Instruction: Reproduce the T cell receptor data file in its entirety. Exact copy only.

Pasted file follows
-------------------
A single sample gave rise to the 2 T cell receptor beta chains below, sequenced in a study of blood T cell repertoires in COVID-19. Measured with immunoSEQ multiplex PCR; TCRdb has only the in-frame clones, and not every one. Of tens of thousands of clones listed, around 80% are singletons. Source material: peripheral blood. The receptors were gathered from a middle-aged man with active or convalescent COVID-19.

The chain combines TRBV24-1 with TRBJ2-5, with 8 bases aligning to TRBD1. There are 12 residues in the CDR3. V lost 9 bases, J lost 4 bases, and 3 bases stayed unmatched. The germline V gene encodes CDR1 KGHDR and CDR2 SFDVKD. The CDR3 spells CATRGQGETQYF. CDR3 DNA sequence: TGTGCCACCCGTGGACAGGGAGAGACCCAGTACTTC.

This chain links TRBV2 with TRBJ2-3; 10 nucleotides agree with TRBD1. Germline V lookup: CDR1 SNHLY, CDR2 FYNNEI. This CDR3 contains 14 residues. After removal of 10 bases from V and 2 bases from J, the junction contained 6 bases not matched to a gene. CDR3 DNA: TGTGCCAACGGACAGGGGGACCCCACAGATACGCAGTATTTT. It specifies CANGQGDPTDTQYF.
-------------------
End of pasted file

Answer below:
A single sample gave rise to the 2 T cell receptor beta chains below, sequenced in a study of blood T cell repertoires in COVID-19. Measured with immunoSEQ multiplex PCR; TCRdb has only the in-frame clones, and not every one. Of tens of thousands of clones listed, around 80% are singletons. Source material: peripheral blood. The receptors were gathered from a middle-aged man with active or convalescent COVID-19.

The chain combines TRBV24-1 with TRBJ2-5, with 8 bases aligning to TRBD1. There are 12 residues in the CDR3. V lost 9 bases, J lost 4 bases, and 3 bases stayed unmatched. The germline V gene encodes CDR1 KGHDR and CDR2 SFDVKD. The CDR3 spells CATRGQGETQYF. CDR3 DNA sequence: TGTGCCACCCGTGGACAGGGAGAGACCCAGTACTTC.

This chain links TRBV2 with TRBJ2-3; 10 nucleotides agree with TRBD1. Germline V lookup: CDR1 SNHLY, CDR2 FYNNEI. This CDR3 contains 14 residues. After removal of 10 bases from V and 2 bases from J, the junction contained 6 bases not matched to a gene. CDR3 DNA: TGTGCCAACGGACAGGGGGACCCCACAGATACGCAGTATTTT. It specifies CANGQGDPTDTQYF.